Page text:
3b41800r

Here’s Dorothea Lange on the road in California in 1936. [LC-DIG-fsa-8b27245]

8b27245r.

Another FSA photographer, Arthur Rothstein, shot this iconic image in 1936, “Farmer and sons walking in the face of a dust storm. Cimarron County, Oklahoma.”   [LC-DIG-ppmsc-00241 1936]

LC-DIG-ppmsc-00241

Walker Evans was also an FSA photographer. In 1941 he and the playwright  James Agee published Let Us Now Praise Famous Men, an impressionistic chronicle of the weeks they spent documenting the lives of three families of Alabama sharecroppers.

Here are two of Evans’s photos, “Church interior, Alabama or Tennessee” [LC-USF342-8285A ] and “Crossroads store, Sprott, Alabama. 1935 or 1936″ [LC-DIG-ppmsc-00243].

00258r

 
 00243r

Most of the pictures in the FSA collection document desperate poverty.  However unpalatable the effects of today’s downturn in the economy, they in no way compare to those of the 1930s. Here are some reminders, starting with Russell Lee’s February 1939 ″Interior of tent of white migrant family near Edinburg, Texas. Bed is on the floor. Tent was made of patched cotton materials of various sorts. The man said he had worked in a cotton mill in Dallas, Texas, and had obtained the materials then”  [LC-USF34-032320-D] and “Sick child in bed in trailer home. Sebastian, Texas” [credit: LC-USF34-032325-D]. 

 

8b37333rb

Jack Delano shot this portrait, “Children of a WPA (Work Projects Administration) worker’s family near Siloam, Greene County, Georgia” in June 1941 [LC-USF34-044507-D]:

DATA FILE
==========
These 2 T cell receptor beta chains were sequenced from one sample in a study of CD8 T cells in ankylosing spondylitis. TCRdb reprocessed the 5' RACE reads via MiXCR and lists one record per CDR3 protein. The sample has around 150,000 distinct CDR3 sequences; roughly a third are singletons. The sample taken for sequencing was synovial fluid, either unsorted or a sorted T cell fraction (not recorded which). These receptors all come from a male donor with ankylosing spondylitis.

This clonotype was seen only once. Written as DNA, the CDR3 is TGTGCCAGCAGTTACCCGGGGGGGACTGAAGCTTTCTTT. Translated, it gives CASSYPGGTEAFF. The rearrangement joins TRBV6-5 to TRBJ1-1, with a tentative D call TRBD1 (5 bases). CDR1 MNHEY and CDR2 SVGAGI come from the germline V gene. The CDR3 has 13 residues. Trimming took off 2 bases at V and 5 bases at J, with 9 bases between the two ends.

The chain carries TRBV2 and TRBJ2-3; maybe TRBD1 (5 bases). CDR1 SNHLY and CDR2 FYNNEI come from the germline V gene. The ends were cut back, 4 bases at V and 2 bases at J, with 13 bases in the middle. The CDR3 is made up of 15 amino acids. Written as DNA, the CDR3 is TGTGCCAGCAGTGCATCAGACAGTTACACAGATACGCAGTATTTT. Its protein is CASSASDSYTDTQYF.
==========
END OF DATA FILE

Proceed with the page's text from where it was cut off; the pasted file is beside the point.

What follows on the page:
8c05872r18a38821r

FSA photographer Marion Post Wolcott’s photograph “Home of old and sick mine foreman and WPA (Works Progress Administration) worker and their families, Charleston, West Virginia” was taken in 1938 [LC-USF33-030089-M5].

Then there are other images, stunning for entirely different reasons, such as Delano’s 1943 “Model airplanes decorate the ceiling of the train concourses at Union Station [Chicago]” [LC-USW3-T01-015950-D]:

00253r

Also from 1943,  “Washington, D.C. Field trips for the “flying nun” pre-flight class, including inspection tours of hangars at the Washington National Airport. Here, Sister Aquinas is explaining engine structure to her students” by Ann Rosener [credit: LC-USW3-031400-D].00249r

You can see many more at the Library of Congress. They explain it best:

The photographs in the Farm Security Administration – Office of War Information Photograph Collection form an extensive pictorial record of American life between 1935 and 1944. This U.S. government photography project was headed for most of its existence by Roy E. Stryker, who guided the effort in a succession of government agencies: the Resettlement Administration (1935-1937), the Farm Security Administration (1937-1942), and the Office of War Information (1942-1944). The collection also includes photographs acquired from other governmental and non-governmental sources, including the News Bureau at the Offices of Emergency Management (OEM), various branches of the military, and industrial corporations. In total, the black-and-white portion of the collection consists of about 171,000 black-and-white film negatives, encompassing both negatives that were printed for FSA-OWI use and those that were not printed at the time (use the “Display Images with Neighboring Call Numbers” link on the catalog records to see these uncaptioned images). Color transparencies also made by the FSA/OWI are available in a separate section of the catalog: FSA/OWI Color Photographs

The complete collection of FSA/OWI photographs — 171,000 black-and-white images and 1,602 color images — are available on the Library of Congress website at http://memory.loc.gov/ammem/fsowhome.html.

Posted in Dorothea Lange, Farm Security Administration, Historical, Library of Congress, People, WPA | Tagged: , , , , , , , , , , , , , , , , , , , , , , , , , , , , | 7 Comments »

 
Follow

Get every new post delivered to your Inbox.

Join 66 other followers